5. Groundwater activity or water discharge activity permits
Groundwater activity and water discharge activity permits for onshore oil and gas sites, groundwater exclusions, and protecting groundwater sources.
5.1 When you need a groundwater activity permit
Groundwater is all water underground in the saturated zone (below the water table) and in direct contact with the ground or subsoil. Deep geological formations that are sufficiently porous and permeable are likely to contain groundwater. The Environment Agency would normally consider that shales do not contain groundwater.
You need a groundwater activity permit if:
- you discharge surface water run-off from your site (which may contain pollutants) into the groundwater environment such as a soakaway
- you are re-injecting produced water on the site
- you are proposing to carry out hydraulic fracturing for onshore oil and gas and there is a risk that pollutants might enter groundwater as a result of injecting fracturing fluid
Read section 11 ‘Produced water and flowback fluid: re-injection and reuse’ for more information about re-injection.
5.2 Groundwater exclusions
Some activities may not need a permit and are covered by a ‘de minimis’ exclusion because the volume of discharge is low and it has a minimal pollutant concentration. This guidance about groundwater exclusions explains what is meant by a de minimis exclusion.
The Environment Agency expects the following onshore oil and gas activities will be covered by a de minimis exclusion. But they will review all activities on a case by case basis to make a decision:
- using additives assessed as non-polluting to groundwater in drilling fluids - including oil-based muds
- borehole acidisation – providing the acids you use are not regarded as waste – if they are you need a mining waste permit
- leak off tests – as this is a small scale test using low volumes of water
- acid wash – as the dilute acid used will be quickly neutralised as it reacts with the drilling fluid and the geological formation
5.3 Groundwater, source protection zones and oil and gas activities
Groundwater that is important for drinking water supplies or sustains rivers, lakes and wetlands must be protected. Source protection zones (SPZs) are an important tool for protecting sources used for drinking water or food production.
The Environment Agency will not allow drilling for oil and gas in a SPZ 1. This includes SPZ 1 areas where the aquifer is at the surface, and SPZ 1c sub-surface areas, where the aquifer is confined.
If the Environment Agency thinks there may be a risk to groundwater, they will not allow drilling for oil and gas in other areas – such as SPZ 2, SPZ 3 or entirely outside of a SPZ.
Under the Petroleum Act 1998, the minimum depth at which you can carry out high volume (associated) hydraulic fracturing is 1,000m below the surface. In a SPZ 1, the minimum depth is 1,200m below the surface.
The Environment Agency will allow hydraulic fracturing under a SPZ, provided you:
- follow the depth restrictions
- can demonstrate that the risks to groundwater are low
For conventional oil and gas activities that are not covered under the Petroleum Act, there is not a set minimum separation distance between the target formation and the surface. The Environment Agency will assess whether the distance is acceptable on a case by case basis.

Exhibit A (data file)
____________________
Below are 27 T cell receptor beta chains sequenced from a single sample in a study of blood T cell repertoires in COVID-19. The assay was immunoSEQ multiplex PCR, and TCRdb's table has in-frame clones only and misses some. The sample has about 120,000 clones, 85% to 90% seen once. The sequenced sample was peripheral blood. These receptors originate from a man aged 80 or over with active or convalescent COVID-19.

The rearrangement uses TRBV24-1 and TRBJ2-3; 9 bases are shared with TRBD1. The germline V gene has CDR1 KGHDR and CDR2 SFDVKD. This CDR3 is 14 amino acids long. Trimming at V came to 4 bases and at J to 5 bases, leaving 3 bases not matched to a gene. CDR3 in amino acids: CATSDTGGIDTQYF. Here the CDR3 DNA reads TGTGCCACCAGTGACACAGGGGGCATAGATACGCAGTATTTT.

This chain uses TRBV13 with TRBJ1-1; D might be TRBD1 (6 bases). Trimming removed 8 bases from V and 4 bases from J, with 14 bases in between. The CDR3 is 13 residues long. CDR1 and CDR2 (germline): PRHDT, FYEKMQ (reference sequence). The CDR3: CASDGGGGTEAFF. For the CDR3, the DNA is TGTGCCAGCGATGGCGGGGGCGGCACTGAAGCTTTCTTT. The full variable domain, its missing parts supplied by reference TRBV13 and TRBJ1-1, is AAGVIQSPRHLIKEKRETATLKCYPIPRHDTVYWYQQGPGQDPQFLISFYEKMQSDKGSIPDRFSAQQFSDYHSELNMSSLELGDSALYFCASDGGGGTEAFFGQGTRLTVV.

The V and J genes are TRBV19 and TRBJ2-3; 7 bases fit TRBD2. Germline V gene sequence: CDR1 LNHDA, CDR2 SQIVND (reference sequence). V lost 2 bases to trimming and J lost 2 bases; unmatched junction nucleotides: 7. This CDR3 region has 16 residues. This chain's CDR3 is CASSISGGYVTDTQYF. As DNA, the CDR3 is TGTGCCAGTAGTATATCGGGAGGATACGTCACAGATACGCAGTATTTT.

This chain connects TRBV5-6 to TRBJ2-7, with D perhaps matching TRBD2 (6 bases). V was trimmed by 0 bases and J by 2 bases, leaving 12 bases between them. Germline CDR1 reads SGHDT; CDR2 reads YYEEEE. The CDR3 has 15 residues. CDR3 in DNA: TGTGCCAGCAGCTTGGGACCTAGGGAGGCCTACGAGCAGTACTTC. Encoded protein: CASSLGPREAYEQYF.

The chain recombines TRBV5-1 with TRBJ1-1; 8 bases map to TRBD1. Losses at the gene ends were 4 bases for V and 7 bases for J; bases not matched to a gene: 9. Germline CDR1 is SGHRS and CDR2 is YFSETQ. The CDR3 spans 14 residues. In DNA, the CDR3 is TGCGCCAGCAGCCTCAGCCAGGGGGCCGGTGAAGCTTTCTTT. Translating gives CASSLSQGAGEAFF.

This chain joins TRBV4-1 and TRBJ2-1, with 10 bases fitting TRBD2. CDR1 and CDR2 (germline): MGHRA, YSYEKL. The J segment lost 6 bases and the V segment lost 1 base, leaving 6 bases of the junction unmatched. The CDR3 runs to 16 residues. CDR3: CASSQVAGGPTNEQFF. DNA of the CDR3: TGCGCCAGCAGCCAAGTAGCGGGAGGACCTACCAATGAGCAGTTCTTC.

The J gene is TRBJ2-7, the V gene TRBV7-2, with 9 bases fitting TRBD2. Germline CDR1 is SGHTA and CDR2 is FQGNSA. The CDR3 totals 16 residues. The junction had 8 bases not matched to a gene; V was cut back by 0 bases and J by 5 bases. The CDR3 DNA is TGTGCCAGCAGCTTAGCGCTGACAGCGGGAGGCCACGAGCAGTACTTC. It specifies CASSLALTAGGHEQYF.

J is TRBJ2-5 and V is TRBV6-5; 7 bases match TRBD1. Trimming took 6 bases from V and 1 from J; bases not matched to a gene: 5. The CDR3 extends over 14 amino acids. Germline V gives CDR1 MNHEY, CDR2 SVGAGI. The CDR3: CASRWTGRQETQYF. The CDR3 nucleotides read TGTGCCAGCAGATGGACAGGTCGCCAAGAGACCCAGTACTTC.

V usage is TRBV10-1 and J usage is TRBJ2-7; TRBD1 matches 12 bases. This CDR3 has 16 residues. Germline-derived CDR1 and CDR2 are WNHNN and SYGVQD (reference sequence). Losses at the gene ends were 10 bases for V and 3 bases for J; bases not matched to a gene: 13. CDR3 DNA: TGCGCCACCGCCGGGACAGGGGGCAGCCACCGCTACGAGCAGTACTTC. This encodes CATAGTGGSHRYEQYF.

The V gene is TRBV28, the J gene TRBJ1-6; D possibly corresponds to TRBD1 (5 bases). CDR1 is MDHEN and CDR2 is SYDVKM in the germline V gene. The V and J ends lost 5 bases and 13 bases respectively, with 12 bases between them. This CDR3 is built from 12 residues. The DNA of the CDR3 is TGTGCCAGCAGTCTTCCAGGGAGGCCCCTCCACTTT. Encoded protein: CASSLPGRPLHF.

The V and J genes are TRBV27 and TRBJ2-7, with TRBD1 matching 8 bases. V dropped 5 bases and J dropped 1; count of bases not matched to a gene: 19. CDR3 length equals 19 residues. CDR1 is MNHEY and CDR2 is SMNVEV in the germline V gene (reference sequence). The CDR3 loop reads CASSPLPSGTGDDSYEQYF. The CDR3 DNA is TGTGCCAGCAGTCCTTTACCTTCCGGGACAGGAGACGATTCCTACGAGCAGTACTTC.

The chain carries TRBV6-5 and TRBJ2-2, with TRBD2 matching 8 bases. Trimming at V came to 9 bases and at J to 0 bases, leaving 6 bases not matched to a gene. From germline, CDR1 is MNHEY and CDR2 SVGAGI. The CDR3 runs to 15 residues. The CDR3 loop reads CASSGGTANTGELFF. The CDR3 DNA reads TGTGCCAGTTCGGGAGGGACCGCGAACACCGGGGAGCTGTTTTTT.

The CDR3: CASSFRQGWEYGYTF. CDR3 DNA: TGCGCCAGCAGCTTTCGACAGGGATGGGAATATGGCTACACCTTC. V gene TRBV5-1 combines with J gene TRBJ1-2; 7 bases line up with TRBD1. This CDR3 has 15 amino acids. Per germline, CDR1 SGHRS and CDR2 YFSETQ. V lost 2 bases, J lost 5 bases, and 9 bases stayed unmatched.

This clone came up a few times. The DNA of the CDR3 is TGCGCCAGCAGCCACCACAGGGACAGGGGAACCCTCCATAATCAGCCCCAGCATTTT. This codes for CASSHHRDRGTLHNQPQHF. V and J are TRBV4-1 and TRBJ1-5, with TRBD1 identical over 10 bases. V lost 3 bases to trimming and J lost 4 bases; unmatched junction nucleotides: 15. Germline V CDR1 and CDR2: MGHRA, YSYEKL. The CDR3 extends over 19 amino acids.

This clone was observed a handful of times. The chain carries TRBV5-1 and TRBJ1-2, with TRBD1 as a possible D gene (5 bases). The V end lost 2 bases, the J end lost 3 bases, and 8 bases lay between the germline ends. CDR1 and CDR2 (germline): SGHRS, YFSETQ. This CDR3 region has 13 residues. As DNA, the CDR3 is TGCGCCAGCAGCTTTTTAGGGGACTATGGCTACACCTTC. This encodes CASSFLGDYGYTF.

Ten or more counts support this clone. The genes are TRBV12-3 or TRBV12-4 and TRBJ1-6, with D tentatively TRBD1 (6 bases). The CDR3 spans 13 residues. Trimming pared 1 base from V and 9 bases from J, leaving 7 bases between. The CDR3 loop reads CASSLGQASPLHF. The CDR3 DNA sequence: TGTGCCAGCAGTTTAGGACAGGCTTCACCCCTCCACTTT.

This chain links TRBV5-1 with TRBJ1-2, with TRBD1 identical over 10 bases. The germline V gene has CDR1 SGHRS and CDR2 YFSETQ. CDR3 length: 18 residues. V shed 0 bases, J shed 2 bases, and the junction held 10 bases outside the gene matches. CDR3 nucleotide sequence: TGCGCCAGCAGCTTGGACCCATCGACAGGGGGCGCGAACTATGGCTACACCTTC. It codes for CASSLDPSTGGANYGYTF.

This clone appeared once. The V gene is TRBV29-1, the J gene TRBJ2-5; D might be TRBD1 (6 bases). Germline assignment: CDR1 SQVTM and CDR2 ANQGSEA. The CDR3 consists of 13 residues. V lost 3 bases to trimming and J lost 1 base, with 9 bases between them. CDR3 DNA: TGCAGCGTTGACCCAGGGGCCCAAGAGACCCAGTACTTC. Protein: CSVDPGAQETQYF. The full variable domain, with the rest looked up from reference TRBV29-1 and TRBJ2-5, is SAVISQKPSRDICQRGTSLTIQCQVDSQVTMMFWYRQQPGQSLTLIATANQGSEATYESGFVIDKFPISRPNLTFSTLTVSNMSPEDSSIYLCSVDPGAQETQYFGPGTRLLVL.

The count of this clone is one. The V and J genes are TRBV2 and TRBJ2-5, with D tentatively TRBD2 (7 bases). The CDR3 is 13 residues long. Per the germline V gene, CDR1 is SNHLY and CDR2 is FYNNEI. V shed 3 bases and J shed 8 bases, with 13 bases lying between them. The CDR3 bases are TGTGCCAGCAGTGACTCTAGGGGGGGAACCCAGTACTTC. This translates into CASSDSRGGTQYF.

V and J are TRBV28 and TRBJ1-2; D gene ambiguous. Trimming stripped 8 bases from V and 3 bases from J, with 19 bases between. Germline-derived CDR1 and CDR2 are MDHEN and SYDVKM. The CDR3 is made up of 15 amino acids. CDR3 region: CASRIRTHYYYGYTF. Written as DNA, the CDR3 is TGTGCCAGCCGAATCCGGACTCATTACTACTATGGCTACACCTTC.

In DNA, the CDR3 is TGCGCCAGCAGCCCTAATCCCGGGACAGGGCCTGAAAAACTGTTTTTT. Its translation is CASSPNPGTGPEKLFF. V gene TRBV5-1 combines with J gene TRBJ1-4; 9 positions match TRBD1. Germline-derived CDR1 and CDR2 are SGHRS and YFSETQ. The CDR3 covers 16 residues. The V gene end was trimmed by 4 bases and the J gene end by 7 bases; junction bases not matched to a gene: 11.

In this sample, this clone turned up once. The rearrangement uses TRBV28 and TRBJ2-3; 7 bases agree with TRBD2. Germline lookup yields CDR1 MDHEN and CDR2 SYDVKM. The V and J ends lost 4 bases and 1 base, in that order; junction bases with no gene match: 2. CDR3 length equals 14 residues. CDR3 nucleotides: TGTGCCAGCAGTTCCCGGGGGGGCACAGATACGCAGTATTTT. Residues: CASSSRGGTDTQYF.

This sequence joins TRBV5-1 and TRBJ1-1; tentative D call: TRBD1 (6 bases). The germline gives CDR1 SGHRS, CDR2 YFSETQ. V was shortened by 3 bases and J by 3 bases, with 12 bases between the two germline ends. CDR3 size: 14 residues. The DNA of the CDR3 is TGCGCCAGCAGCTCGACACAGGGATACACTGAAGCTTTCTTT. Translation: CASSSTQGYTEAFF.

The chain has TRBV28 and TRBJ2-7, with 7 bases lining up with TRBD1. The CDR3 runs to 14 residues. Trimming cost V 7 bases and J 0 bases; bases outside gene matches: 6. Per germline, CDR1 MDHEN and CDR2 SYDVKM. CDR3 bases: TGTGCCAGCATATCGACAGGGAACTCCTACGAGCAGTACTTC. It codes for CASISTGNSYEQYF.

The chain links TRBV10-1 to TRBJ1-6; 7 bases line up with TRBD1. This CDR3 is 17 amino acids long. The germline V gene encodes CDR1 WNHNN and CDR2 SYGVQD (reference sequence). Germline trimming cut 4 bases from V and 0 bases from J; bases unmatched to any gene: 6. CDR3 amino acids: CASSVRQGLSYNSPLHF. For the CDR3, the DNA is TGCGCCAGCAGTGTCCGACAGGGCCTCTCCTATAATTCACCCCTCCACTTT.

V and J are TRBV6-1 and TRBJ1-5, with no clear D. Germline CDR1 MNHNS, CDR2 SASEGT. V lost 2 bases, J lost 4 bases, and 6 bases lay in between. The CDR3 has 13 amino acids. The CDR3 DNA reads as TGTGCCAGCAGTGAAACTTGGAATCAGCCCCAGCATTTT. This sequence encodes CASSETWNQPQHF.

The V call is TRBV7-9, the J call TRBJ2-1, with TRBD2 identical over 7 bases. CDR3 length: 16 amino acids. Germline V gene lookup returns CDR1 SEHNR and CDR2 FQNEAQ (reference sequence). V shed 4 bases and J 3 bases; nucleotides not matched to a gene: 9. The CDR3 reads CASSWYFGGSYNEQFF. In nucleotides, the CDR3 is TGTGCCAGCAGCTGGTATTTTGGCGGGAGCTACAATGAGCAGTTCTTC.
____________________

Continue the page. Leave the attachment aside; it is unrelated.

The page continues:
In all cases, the Environment Agency will also look at the distance between your activities and the nearest aquifer – the vertical, horizontal and inclined distance.
5.4 Groundwater risk assessments
You must submit a groundwater (hydrogeological) risk assessment with your application for a groundwater activity permit.
The guidance Groundwater risk assessment for your environmental permit provides generic information on how to develop a conceptual model and carry out a hydrogeological risk assessment.
For onshore oil and gas activities, your risk assessment should evaluate any risks to groundwater and associated receptors from:
- substances used or released from activities on the surface such as additives to drilling and fracturing fluids
- hydrocarbons and other substances released from depth, for example methane, metals, salts and naturally occurring radioactive materials
- drilling the well – this may release particles of rock causing increased turbidity in the groundwater
- any well stimulation or down hole activities – including hydraulic fracturing
Your groundwater risk assessment also needs to provide information about the following.
How you will construct your site to protect groundwater
You need to provide information on how you will construct the site to protect the underlying ground and groundwater – for example through:
- impermeable liners
- managing surface run-off
- surface water drainage, treatment and containment
- secondary and tertiary containment measures
- the design and installation of the drilling platform
You will also need to include information about:
- your method of well cellar and well construction
- casing and grouting proposals for the full depth of the borehole
- how and when you will test the integrity of the casing
If the Environment Agency grants your permit, they may include conditions covering site construction. These could include:
- installing an impermeable liner across the site before you start any drilling operations - see section 7.8 about best available techniques for managing extractive waste
- installing locking valves on all surface water drains to securely isolate the site drainage system
- providing bunding around containers storing materials that may cause pollution